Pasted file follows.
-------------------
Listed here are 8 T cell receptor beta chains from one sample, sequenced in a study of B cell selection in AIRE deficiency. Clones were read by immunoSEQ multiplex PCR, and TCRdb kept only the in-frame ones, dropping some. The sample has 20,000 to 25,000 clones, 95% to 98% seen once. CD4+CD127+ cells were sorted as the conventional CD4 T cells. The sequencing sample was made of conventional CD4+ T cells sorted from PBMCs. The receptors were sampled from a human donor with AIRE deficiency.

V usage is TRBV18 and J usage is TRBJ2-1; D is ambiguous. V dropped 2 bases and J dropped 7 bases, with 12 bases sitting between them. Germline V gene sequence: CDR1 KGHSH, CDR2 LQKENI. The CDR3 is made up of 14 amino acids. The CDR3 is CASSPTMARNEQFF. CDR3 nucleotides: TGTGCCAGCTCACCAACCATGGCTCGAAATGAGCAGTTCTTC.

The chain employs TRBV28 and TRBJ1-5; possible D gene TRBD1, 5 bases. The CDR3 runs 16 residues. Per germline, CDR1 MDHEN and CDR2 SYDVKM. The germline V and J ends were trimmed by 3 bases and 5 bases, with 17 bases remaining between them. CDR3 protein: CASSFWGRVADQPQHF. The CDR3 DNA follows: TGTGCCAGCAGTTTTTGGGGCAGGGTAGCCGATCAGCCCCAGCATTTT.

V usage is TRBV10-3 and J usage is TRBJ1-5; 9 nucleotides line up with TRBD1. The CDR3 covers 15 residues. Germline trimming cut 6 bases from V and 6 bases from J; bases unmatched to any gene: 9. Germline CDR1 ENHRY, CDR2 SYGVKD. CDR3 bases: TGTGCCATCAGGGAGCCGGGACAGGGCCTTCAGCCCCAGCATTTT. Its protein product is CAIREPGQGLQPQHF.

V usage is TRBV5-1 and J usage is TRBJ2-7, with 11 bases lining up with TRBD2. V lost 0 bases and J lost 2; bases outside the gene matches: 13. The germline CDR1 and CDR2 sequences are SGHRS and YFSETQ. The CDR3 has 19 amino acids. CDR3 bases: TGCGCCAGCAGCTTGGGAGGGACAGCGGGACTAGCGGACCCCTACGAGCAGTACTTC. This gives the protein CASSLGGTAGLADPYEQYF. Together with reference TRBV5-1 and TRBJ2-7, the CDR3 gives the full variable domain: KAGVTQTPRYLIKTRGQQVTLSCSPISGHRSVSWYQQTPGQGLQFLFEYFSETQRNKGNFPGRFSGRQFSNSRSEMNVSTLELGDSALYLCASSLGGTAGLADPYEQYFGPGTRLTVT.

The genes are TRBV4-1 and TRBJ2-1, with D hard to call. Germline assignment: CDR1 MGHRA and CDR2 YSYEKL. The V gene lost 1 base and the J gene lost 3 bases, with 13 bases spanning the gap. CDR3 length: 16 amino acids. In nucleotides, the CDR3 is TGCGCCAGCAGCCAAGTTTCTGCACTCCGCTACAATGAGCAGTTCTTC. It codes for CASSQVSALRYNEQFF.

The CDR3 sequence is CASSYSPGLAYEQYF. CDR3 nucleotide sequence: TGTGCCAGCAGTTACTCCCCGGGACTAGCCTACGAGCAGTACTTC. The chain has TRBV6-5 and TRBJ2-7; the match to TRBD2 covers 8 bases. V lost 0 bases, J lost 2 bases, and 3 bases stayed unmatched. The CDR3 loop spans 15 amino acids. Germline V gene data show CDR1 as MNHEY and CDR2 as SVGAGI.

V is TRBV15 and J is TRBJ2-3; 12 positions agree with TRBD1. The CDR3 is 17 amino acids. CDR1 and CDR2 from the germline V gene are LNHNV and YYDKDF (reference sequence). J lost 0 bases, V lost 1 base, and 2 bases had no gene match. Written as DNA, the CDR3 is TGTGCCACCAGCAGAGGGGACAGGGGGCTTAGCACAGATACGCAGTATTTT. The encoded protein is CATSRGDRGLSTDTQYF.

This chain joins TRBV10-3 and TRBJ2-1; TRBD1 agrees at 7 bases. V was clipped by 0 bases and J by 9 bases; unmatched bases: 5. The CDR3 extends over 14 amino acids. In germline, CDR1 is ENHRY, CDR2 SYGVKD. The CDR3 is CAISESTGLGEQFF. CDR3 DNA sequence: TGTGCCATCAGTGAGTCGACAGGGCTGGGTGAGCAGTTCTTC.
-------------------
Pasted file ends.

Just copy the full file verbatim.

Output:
Listed here are 8 T cell receptor beta chains from one sample, sequenced in a study of B cell selection in AIRE deficiency. Clones were read by immunoSEQ multiplex PCR, and TCRdb kept only the in-frame ones, dropping some. The sample has 20,000 to 25,000 clones, 95% to 98% seen once. CD4+CD127+ cells were sorted as the conventional CD4 T cells. The sequencing sample was made of conventional CD4+ T cells sorted from PBMCs. The receptors were sampled from a human donor with AIRE deficiency.

V usage is TRBV18 and J usage is TRBJ2-1; D is ambiguous. V dropped 2 bases and J dropped 7 bases, with 12 bases sitting between them. Germline V gene sequence: CDR1 KGHSH, CDR2 LQKENI. The CDR3 is made up of 14 amino acids. The CDR3 is CASSPTMARNEQFF. CDR3 nucleotides: TGTGCCAGCTCACCAACCATGGCTCGAAATGAGCAGTTCTTC.

The chain employs TRBV28 and TRBJ1-5; possible D gene TRBD1, 5 bases. The CDR3 runs 16 residues. Per germline, CDR1 MDHEN and CDR2 SYDVKM. The germline V and J ends were trimmed by 3 bases and 5 bases, with 17 bases remaining between them. CDR3 protein: CASSFWGRVADQPQHF. The CDR3 DNA follows: TGTGCCAGCAGTTTTTGGGGCAGGGTAGCCGATCAGCCCCAGCATTTT.

V usage is TRBV10-3 and J usage is TRBJ1-5; 9 nucleotides line up with TRBD1. The CDR3 covers 15 residues. Germline trimming cut 6 bases from V and 6 bases from J; bases unmatched to any gene: 9. Germline CDR1 ENHRY, CDR2 SYGVKD. CDR3 bases: TGTGCCATCAGGGAGCCGGGACAGGGCCTTCAGCCCCAGCATTTT. Its protein product is CAIREPGQGLQPQHF.

V usage is TRBV5-1 and J usage is TRBJ2-7, with 11 bases lining up with TRBD2. V lost 0 bases and J lost 2; bases outside the gene matches: 13. The germline CDR1 and CDR2 sequences are SGHRS and YFSETQ. The CDR3 has 19 amino acids. CDR3 bases: TGCGCCAGCAGCTTGGGAGGGACAGCGGGACTAGCGGACCCCTACGAGCAGTACTTC. This gives the protein CASSLGGTAGLADPYEQYF. Together with reference TRBV5-1 and TRBJ2-7, the CDR3 gives the full variable domain: KAGVTQTPRYLIKTRGQQVTLSCSPISGHRSVSWYQQTPGQGLQFLFEYFSETQRNKGNFPGRFSGRQFSNSRSEMNVSTLELGDSALYLCASSLGGTAGLADPYEQYFGPGTRLTVT.

The genes are TRBV4-1 and TRBJ2-1, with D hard to call. Germline assignment: CDR1 MGHRA and CDR2 YSYEKL. The V gene lost 1 base and the J gene lost 3 bases, with 13 bases spanning the gap. CDR3 length: 16 amino acids. In nucleotides, the CDR3 is TGCGCCAGCAGCCAAGTTTCTGCACTCCGCTACAATGAGCAGTTCTTC. It codes for CASSQVSALRYNEQFF.

The CDR3 sequence is CASSYSPGLAYEQYF. CDR3 nucleotide sequence: TGTGCCAGCAGTTACTCCCCGGGACTAGCCTACGAGCAGTACTTC. The chain has TRBV6-5 and TRBJ2-7; the match to TRBD2 covers 8 bases. V lost 0 bases, J lost 2 bases, and 3 bases stayed unmatched. The CDR3 loop spans 15 amino acids. Germline V gene data show CDR1 as MNHEY and CDR2 as SVGAGI.

V is TRBV15 and J is TRBJ2-3; 12 positions agree with TRBD1. The CDR3 is 17 amino acids. CDR1 and CDR2 from the germline V gene are LNHNV and YYDKDF (reference sequence). J lost 0 bases, V lost 1 base, and 2 bases had no gene match. Written as DNA, the CDR3 is TGTGCCACCAGCAGAGGGGACAGGGGGCTTAGCACAGATACGCAGTATTTT. The encoded protein is CATSRGDRGLSTDTQYF.

This chain joins TRBV10-3 and TRBJ2-1; TRBD1 agrees at 7 bases. V was clipped by 0 bases and J by 9 bases; unmatched bases: 5. The CDR3 extends over 14 amino acids. In germline, CDR1 is ENHRY, CDR2 SYGVKD. The CDR3 is CAISESTGLGEQFF. CDR3 DNA sequence: TGTGCCATCAGTGAGTCGACAGGGCTGGGTGAGCAGTTCTTC.